Page 467 - Week 02 - Wednesday, 23 March 2022
people are reliant on the private motor vehicle, even for short trips, but particularly those commuting to the city and other town centres for work.
It means that because of distance alone, it is unrealistic to expect everyone in places like Tuggeranong or Nicholls to cycle the whole way to the city for work every day. Despite these challenges, there are things we can do to make active travel a much more attractive choice for many trips and in all regions of Canberra, whether it is walking to the local shops along a great community path to get some midweek groceries, riding your bike to your local bus or light rail stop and then catching public transport to work to avoid traffic congestion, using an e-scooter to get from the office to your lunch meeting on the other side of the CBD, or riding your e-bike to your local town centre along one of our new shared paths for a coffee on the weekend. It is different for everyone, and there are so many opportunities for people to make walking and cycling part of how they get around our city. This year we will be encouraging Canberrans to do more of it.
As foreshadowed in the transport strategy, the ACT government is currently developing a new active travel plan. Through the plan the government will set a new policy direction for active travel, which I can announce we will be consulting on with the community around the middle of the year. This plan will replace the current active travel framework and establish an updated direction for walking, cycling and micro-mobility, and how we integrate and prioritise active travel modes within the transport system and encourage active travel.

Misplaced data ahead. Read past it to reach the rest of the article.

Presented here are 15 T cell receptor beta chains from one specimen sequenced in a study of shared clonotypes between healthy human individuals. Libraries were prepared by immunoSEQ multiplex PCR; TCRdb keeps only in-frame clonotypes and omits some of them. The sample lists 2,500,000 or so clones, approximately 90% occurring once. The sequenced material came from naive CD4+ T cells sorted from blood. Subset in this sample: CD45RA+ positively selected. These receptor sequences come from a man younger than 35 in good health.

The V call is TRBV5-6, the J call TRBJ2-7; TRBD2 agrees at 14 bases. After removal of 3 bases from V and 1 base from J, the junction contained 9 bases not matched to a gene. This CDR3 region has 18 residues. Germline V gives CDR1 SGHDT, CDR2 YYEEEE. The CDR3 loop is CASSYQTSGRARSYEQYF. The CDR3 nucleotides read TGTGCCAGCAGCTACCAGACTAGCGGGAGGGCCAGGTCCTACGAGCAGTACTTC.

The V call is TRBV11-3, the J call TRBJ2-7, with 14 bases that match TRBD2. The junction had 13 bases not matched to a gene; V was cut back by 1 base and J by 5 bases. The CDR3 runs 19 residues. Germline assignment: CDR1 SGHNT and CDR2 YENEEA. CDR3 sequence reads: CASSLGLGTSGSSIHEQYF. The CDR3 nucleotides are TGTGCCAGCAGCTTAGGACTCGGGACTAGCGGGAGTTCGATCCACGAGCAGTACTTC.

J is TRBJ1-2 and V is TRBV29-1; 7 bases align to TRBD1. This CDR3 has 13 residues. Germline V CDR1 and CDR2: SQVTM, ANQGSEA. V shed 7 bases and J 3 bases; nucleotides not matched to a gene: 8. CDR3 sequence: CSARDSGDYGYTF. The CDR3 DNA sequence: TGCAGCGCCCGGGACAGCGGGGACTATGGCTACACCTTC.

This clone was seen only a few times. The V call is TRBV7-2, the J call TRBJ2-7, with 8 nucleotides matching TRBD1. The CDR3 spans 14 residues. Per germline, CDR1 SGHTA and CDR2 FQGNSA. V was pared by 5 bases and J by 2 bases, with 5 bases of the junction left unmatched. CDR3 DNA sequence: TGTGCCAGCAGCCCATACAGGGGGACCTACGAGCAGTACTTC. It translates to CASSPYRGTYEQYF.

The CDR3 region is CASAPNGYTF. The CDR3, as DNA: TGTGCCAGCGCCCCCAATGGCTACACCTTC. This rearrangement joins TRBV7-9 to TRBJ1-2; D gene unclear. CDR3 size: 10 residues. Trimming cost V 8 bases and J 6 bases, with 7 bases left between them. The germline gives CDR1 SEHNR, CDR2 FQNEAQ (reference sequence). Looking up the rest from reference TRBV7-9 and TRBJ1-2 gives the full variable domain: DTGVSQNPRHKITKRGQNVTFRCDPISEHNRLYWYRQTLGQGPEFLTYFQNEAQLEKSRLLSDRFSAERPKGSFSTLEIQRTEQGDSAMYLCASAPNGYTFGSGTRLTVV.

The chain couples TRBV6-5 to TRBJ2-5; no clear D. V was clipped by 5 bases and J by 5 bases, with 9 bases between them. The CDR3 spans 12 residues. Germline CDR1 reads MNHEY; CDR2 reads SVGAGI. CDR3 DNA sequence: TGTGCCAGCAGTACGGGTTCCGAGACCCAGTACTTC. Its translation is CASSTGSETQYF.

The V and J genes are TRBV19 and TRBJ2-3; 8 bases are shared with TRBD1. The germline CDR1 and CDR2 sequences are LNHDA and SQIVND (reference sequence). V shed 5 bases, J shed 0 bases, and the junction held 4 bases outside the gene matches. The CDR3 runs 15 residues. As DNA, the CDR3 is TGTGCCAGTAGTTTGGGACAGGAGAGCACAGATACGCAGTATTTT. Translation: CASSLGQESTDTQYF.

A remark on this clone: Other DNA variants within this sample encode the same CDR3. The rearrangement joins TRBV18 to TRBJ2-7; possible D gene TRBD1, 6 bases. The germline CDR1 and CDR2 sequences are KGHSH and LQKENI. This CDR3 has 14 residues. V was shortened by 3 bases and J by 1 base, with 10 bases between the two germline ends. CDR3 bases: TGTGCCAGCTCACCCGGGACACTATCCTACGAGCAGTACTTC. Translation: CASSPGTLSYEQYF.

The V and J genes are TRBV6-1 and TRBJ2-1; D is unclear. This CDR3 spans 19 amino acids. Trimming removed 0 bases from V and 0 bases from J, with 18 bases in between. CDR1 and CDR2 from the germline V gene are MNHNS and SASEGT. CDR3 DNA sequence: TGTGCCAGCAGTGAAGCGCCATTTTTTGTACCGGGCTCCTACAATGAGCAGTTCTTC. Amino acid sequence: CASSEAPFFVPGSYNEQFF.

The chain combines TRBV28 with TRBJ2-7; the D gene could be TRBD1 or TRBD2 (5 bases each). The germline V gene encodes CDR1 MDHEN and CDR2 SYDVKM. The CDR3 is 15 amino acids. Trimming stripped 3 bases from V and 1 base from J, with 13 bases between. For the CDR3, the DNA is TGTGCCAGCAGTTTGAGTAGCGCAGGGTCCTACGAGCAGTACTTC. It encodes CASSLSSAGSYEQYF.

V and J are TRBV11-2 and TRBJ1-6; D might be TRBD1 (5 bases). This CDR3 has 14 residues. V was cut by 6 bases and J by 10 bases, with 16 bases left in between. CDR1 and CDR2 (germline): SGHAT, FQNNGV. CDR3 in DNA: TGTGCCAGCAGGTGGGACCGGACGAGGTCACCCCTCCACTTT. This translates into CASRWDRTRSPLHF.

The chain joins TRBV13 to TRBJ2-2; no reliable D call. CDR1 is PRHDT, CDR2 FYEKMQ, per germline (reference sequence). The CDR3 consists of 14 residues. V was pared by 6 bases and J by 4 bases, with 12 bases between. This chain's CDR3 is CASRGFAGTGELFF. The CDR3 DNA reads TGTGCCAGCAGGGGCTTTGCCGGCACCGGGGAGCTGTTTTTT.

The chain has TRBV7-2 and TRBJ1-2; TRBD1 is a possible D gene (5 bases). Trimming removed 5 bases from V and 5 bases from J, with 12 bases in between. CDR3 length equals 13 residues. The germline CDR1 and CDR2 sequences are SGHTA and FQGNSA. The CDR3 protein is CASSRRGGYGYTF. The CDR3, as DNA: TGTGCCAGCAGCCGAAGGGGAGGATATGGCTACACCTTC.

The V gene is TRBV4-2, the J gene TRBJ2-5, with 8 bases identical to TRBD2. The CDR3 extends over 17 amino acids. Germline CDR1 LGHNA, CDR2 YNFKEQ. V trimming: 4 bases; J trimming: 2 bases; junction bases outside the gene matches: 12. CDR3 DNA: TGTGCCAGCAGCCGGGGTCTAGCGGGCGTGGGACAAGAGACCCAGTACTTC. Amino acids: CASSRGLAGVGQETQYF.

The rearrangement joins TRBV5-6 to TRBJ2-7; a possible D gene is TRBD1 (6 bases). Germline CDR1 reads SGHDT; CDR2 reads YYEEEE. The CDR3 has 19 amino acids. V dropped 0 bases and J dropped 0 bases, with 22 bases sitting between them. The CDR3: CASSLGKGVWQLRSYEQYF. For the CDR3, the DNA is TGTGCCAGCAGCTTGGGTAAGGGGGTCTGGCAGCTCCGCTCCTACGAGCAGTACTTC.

The plan will include principles that guide decision-making for active travel, a framework for prioritising network improvements and supporting initiatives and, importantly, a new active travel network plan. The new network plan will also map out the current future of our walking and cycling routes and outline proposed improvements to it, including future new shared and dedicated walking and cyclepath infrastructure. We will be asking the community to provide feedback on the active travel plan, missing links and their priorities for improvements to the network, and how we make walking and cycling a more attractive choice, particularly for trips within their region of Canberra.
The plan will establish a new framework for active travel infrastructure that is suitable and safe for all ages and abilities and that is complemented by initiatives such as education, behavioural and enabling actions such as bicycle parking, wayfinding, shade and amenities. The plan will ensure that the ACT government are getting the most value for our investment in active travel, in terms of more people walking and riding, as well as reduced emissions and congestion as a result, and will outline the ways we intend to measure and track this over time.
I can foreshadow that the heart of the plan to encourage people to walk and cycle will be to build safe infrastructure. The research tells us that it starts with safety. As an example, whilst many cyclists will always ride on the road with vehicles, most people will not cycle unless there are paths that are safely separated from cars. Similarly, when there are highly frequented cyclepaths that are shared with pedestrians, people may not feel safe walking with cyclists and may also feel safer on their own dedicated part of the street.